Wrongfully Convicted Man Awarded $1M After Serving 31 Years In Prison

(Source)

Can you imagine spending three decades in prison for a crime you didn’t commit? To most people, that sounds like an unfathomable nightmare. However, for 61-year-old Lawrence McKinney, that exact situation was his reality.

McKinney was wrongfully convicted of rape and burglary in 1978. He was then sentenced to a total of 100 years in prison.

All throughout serving his sentence, McKinney maintained his innocence, but it wasn’t until 2009 that new DNA evidence proved that McKinney did not, in fact, commit the crime.

After serving 31 years of his sentence, McKinney was released from prison.

Now, nearly a decade after his release, the Tennessee Board of Claims voted to pay McKinney approximately $1 million dollars for the time he served during his wrongful conviction.

According to a report from the Tennessean, McKinney will be given $353,000 up front to cover his legal expenses and debts and to purchase a car. The rest of the money will be paid out monthly in the amount of $3,350 for the rest of his life.

While $1 million may seem like a lot of money to most people, Tre Hargett, Secretary of State and member of the Board of Claims, understands that the amount is not “satisfactory”. The fact is that no amount of money can make up for spending 31 years behind bars as an innocent man.

Since his release, McKinney’s record was expunged, however, the governor of Tennessee has refused to exonerate McKinney.

However, Governor Bill Haslam, did release a statement on the case saying: “Though the facts of this case are complex and reasonable minds may draw different conclusions from them, ultimately I respect the determinations of the Shelby County Criminal Court and District Attorney General that Mr. McKinney was not guilty of the crimes for which he was convicted and would not have been prosecuted if the DNA testing results had been available at the time of trial.”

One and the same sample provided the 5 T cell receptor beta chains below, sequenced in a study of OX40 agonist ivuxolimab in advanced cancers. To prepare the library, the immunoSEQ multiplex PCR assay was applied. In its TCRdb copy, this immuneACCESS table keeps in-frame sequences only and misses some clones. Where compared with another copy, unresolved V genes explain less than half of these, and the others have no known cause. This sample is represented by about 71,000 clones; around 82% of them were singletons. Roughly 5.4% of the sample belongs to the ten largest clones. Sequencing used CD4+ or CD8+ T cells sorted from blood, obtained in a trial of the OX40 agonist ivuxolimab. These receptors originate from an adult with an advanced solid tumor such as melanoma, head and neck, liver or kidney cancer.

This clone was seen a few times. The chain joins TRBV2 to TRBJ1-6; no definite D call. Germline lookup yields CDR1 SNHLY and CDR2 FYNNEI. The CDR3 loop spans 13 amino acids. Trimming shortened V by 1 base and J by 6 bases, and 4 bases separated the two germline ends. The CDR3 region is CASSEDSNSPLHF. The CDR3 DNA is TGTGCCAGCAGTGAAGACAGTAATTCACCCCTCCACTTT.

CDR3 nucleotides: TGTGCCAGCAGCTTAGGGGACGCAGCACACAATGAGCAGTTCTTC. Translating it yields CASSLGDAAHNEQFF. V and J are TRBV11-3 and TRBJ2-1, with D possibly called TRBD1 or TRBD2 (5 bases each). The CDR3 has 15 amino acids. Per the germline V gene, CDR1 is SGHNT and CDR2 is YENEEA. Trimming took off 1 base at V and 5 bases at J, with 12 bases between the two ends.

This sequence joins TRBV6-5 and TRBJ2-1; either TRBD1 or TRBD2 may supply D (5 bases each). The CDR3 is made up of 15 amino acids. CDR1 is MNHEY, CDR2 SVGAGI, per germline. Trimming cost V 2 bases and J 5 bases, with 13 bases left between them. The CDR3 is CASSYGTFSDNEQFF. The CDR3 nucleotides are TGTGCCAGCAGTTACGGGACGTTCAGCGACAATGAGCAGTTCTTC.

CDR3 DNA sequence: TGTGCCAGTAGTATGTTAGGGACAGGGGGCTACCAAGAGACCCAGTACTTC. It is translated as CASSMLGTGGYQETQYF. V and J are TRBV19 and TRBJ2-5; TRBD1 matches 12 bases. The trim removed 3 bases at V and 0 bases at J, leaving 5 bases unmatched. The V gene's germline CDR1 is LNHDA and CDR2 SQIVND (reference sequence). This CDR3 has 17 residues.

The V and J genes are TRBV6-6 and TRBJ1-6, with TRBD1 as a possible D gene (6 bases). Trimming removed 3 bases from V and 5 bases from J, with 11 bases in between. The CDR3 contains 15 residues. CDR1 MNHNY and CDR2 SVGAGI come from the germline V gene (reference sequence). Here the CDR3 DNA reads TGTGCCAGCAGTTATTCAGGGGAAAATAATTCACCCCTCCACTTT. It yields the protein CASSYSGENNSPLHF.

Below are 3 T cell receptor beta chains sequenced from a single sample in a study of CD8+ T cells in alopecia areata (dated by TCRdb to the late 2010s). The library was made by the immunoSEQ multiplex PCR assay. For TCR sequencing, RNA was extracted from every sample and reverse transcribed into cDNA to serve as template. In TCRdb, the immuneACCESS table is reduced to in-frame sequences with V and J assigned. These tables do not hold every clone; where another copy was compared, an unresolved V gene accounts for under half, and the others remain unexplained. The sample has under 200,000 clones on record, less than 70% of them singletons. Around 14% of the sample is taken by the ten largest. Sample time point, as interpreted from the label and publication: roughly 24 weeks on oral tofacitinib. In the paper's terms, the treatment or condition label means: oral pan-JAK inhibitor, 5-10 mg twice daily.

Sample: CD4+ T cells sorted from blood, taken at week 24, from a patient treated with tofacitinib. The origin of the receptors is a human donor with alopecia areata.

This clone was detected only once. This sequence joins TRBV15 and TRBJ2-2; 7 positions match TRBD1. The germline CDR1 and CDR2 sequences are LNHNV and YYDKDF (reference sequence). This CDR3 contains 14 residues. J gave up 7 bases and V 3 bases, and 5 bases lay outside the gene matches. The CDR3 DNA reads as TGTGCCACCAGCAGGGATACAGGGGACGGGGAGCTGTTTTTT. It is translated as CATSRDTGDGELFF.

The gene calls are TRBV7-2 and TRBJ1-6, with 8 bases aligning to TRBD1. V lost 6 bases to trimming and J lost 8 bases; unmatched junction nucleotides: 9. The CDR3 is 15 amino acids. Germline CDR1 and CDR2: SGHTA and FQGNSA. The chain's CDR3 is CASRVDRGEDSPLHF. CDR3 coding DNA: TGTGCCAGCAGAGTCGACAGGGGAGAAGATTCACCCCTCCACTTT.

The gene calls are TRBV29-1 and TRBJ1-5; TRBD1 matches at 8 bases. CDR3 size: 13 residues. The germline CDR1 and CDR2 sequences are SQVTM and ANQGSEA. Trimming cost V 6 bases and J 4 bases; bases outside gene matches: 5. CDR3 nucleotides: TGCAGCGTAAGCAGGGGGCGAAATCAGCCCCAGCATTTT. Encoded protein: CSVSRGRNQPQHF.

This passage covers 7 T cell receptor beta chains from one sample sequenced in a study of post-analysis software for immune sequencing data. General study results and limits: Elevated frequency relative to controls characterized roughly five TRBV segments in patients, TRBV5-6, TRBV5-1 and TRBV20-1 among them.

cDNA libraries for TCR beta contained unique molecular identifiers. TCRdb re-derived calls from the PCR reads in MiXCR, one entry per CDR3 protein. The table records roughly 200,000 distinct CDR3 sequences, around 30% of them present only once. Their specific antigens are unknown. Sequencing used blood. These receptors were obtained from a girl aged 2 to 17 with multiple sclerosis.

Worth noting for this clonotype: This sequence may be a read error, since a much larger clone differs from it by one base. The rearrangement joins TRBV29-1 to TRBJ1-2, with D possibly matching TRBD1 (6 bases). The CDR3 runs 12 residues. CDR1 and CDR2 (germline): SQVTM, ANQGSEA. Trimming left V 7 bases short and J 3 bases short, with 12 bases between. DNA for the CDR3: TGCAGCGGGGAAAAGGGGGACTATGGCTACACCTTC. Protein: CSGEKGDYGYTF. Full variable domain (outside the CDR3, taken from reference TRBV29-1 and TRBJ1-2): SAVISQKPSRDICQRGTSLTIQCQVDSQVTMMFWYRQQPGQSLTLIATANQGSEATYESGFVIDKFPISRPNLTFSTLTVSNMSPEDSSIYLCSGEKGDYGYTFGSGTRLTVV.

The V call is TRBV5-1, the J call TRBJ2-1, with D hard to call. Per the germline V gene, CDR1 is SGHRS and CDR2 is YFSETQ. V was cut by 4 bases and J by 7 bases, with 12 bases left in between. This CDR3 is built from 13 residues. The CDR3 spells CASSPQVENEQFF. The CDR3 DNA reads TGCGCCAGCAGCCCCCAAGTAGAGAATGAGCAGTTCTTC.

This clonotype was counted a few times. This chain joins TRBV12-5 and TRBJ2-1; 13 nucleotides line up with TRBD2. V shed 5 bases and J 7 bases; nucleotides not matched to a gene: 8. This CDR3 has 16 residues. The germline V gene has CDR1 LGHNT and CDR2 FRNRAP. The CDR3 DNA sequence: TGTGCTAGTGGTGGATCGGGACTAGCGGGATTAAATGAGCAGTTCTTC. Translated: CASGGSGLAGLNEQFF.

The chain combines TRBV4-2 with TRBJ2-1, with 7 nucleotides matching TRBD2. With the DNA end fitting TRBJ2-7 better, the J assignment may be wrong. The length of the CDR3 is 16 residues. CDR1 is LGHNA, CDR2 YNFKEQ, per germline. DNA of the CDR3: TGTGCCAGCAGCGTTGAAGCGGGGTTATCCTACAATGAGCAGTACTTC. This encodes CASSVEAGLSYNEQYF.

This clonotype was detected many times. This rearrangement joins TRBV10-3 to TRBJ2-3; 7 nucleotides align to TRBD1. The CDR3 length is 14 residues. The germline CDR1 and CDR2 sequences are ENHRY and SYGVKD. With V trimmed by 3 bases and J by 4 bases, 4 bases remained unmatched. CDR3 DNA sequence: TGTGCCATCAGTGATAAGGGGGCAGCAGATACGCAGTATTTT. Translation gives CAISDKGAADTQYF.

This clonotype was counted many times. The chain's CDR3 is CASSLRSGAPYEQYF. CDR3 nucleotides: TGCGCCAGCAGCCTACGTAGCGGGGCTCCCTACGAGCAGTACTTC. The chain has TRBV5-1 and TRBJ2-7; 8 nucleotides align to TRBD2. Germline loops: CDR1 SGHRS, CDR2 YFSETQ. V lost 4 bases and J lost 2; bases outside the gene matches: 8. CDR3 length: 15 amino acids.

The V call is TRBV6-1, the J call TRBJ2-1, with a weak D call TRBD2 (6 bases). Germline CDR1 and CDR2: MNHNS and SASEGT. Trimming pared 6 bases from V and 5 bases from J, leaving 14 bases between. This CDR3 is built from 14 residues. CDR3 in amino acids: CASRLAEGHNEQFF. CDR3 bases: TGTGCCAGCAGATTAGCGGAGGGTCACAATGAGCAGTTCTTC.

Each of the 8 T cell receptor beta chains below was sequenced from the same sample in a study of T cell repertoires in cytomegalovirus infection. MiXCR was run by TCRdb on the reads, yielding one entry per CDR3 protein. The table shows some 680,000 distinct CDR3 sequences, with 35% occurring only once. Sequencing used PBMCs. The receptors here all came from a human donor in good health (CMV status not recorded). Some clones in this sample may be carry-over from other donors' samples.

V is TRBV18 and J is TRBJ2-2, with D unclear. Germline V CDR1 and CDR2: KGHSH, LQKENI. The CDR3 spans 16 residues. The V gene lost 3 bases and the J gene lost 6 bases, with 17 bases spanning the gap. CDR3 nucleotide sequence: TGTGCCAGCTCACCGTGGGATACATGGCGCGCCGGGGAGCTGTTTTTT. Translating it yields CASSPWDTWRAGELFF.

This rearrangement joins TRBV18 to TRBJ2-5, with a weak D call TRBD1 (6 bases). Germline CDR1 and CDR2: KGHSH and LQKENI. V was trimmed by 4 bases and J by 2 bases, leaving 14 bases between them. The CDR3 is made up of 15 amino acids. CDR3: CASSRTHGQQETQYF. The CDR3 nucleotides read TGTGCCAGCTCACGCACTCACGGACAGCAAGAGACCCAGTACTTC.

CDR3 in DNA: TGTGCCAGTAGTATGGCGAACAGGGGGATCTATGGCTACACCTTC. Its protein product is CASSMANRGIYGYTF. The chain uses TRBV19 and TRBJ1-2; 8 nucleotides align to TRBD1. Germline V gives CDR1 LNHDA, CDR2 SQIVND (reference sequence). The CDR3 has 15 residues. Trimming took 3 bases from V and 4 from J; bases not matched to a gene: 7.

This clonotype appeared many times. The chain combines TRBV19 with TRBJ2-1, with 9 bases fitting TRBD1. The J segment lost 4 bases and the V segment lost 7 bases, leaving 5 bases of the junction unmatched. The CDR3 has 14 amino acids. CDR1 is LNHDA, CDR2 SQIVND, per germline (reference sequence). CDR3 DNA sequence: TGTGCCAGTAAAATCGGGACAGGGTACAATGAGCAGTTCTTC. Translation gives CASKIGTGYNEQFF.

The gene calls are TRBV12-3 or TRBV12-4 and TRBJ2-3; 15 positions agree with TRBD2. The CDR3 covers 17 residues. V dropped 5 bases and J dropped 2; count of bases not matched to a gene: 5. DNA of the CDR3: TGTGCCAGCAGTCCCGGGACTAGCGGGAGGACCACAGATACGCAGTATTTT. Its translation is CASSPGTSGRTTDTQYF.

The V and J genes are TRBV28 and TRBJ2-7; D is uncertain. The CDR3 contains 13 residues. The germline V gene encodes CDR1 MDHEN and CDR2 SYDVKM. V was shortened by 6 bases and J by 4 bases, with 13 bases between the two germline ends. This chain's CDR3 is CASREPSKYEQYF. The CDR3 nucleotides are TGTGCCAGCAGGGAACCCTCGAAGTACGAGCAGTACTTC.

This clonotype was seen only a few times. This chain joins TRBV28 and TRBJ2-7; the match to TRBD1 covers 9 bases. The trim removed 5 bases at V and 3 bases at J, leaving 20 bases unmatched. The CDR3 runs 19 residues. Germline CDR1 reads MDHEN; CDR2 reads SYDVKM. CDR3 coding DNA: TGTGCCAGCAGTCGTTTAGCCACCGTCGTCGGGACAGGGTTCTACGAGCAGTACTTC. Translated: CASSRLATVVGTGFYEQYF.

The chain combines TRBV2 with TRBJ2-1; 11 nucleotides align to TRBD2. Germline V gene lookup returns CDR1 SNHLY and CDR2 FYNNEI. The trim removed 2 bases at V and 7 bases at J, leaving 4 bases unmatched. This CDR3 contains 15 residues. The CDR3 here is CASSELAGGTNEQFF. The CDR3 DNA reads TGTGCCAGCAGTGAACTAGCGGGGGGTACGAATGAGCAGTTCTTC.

Although it can be hard to understand how someone could possibly be wrongfully convicted, the sad reality is that it happens more often than most people realize.

One of the first -- and most important -- steps to dealing with any legal matter is to make sure that you have the proper representation.

Having a lawyer who has both the passion and the skill set to handle your case is a must.

Attorney, Brian Lee Nash has nearly a decade of experience working with a wide range of clients. He brings a vast amount of knowledge, drive, and determination to every case he works with.

If you believe that you or someone you know has been wrongfully convicted of a crime, contact Nash Law, PLLC today at 615-628-7555.

This article was written by the author on behalf of Nash Law, PLLC.

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